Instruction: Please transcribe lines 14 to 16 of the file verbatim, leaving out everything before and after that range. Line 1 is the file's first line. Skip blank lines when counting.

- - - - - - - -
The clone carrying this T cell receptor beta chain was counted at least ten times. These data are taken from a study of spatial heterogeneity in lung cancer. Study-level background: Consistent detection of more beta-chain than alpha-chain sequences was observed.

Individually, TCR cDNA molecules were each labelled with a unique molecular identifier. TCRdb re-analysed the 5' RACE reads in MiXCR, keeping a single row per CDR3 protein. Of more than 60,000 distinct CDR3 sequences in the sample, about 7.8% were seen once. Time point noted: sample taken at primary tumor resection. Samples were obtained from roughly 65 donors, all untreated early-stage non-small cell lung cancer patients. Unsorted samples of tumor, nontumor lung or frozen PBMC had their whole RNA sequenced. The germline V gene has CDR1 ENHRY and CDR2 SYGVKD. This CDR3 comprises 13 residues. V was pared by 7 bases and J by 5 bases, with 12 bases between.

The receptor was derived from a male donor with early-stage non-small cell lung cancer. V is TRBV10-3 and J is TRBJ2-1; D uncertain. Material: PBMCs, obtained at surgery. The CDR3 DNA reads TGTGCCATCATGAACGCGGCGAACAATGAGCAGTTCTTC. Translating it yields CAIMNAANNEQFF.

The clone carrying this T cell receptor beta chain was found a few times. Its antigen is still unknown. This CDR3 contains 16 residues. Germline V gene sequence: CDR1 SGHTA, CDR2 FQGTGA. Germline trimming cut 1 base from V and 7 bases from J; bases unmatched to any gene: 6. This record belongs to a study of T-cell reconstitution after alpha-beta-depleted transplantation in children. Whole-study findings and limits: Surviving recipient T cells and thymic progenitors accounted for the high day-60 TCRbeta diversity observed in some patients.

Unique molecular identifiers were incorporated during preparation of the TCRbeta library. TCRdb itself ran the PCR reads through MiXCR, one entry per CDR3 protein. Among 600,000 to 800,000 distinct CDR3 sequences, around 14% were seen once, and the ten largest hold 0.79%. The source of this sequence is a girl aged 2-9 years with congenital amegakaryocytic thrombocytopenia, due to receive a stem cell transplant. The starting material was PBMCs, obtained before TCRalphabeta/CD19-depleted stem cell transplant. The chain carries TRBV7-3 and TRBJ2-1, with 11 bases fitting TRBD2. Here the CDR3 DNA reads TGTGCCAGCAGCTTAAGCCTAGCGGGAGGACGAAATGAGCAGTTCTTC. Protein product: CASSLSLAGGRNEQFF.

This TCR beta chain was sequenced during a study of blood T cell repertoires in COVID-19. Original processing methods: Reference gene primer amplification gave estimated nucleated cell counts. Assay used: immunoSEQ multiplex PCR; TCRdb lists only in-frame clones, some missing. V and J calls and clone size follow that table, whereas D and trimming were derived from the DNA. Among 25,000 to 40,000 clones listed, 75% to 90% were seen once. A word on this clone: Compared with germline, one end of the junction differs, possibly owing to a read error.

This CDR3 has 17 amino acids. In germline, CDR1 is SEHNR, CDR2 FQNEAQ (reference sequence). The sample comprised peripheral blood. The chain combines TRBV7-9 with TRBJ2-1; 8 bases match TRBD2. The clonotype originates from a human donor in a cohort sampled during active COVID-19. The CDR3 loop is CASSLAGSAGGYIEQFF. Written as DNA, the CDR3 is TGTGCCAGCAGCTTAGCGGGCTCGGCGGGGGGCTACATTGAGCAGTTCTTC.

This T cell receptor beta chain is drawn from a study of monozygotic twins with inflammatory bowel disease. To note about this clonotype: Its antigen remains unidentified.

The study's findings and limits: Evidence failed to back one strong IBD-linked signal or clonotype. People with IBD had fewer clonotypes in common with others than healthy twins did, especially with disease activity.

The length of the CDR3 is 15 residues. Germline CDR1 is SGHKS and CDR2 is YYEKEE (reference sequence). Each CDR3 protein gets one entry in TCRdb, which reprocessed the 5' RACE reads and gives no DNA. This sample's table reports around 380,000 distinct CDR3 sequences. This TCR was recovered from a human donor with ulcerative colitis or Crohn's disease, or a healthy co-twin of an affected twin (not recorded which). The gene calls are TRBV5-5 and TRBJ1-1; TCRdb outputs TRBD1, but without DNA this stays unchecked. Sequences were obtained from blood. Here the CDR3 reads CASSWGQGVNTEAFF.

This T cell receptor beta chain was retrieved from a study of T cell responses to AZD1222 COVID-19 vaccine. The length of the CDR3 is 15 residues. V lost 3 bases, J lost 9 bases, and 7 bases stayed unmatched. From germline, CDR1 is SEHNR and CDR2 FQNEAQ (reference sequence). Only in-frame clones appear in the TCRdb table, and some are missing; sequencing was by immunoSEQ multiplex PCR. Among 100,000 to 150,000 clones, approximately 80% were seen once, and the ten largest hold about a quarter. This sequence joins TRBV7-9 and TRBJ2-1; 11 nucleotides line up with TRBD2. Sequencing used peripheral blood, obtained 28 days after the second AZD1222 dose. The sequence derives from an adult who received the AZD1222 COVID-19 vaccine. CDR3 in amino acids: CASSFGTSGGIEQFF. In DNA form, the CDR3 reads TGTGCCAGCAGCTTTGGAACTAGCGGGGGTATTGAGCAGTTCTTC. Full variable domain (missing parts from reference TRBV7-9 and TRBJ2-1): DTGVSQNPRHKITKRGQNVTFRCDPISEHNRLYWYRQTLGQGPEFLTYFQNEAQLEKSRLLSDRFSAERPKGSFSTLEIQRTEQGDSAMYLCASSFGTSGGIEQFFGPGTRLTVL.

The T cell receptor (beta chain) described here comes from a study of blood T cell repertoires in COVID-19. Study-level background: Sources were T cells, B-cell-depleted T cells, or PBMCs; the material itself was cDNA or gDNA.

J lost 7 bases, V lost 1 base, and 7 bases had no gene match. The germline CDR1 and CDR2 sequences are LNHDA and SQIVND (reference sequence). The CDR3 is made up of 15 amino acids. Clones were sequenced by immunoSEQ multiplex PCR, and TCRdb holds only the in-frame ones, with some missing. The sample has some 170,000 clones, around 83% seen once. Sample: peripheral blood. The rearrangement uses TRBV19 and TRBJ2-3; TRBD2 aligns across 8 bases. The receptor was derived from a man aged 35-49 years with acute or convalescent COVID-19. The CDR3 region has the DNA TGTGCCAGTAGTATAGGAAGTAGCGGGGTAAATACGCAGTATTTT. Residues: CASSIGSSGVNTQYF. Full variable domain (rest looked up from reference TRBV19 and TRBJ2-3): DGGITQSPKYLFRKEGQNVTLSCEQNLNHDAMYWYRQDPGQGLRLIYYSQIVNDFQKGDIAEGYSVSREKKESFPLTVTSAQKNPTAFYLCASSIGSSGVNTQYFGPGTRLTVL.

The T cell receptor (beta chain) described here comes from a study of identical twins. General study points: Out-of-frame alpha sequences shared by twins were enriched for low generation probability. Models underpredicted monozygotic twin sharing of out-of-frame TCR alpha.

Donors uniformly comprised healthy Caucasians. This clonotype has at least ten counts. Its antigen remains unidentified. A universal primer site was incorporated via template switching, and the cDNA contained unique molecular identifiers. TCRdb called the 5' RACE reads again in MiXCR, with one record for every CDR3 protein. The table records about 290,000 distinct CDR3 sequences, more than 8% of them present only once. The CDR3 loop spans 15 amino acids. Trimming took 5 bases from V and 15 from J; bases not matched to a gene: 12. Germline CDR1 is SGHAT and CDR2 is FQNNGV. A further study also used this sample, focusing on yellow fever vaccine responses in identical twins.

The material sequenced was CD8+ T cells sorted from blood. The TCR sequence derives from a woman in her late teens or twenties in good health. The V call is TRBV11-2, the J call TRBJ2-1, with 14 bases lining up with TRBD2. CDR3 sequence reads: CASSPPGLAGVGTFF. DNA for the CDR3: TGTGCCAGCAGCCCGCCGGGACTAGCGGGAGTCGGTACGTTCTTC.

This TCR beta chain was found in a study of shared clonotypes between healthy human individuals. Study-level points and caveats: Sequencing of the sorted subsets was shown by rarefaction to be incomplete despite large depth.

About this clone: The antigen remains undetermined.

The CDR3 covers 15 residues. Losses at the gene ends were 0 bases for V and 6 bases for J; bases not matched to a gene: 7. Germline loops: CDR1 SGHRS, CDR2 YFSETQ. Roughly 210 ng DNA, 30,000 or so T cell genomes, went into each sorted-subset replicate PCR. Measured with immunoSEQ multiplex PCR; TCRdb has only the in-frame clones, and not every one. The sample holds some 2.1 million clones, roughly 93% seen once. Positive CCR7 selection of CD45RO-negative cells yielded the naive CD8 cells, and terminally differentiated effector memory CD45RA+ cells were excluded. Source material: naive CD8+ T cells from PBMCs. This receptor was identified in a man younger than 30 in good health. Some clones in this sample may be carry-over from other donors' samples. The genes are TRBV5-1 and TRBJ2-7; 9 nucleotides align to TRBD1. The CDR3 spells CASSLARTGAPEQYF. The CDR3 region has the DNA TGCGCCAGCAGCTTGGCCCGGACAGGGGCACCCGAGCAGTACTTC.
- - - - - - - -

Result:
The T cell receptor (beta chain) described here comes from a study of identical twins. General study points: Out-of-frame alpha sequences shared by twins were enriched for low generation probability. Models underpredicted monozygotic twin sharing of out-of-frame TCR alpha.

Donors uniformly comprised healthy Caucasians. This clonotype has at least ten counts. Its antigen remains unidentified. A universal primer site was incorporated via template switching, and the cDNA contained unique molecular identifiers. TCRdb called the 5' RACE reads again in MiXCR, with one record for every CDR3 protein. The table records about 290,000 distinct CDR3 sequences, more than 8% of them present only once. The CDR3 loop spans 15 amino acids. Trimming took 5 bases from V and 15 from J; bases not matched to a gene: 12. Germline CDR1 is SGHAT and CDR2 is FQNNGV. A further study also used this sample, focusing on yellow fever vaccine responses in identical twins.

The material sequenced was CD8+ T cells sorted from blood. The TCR sequence derives from a woman in her late teens or twenties in good health. The V call is TRBV11-2, the J call TRBJ2-1, with 14 bases lining up with TRBD2. CDR3 sequence reads: CASSPPGLAGVGTFF. DNA for the CDR3: TGTGCCAGCAGCCCGCCGGGACTAGCGGGAGTCGGTACGTTCTTC.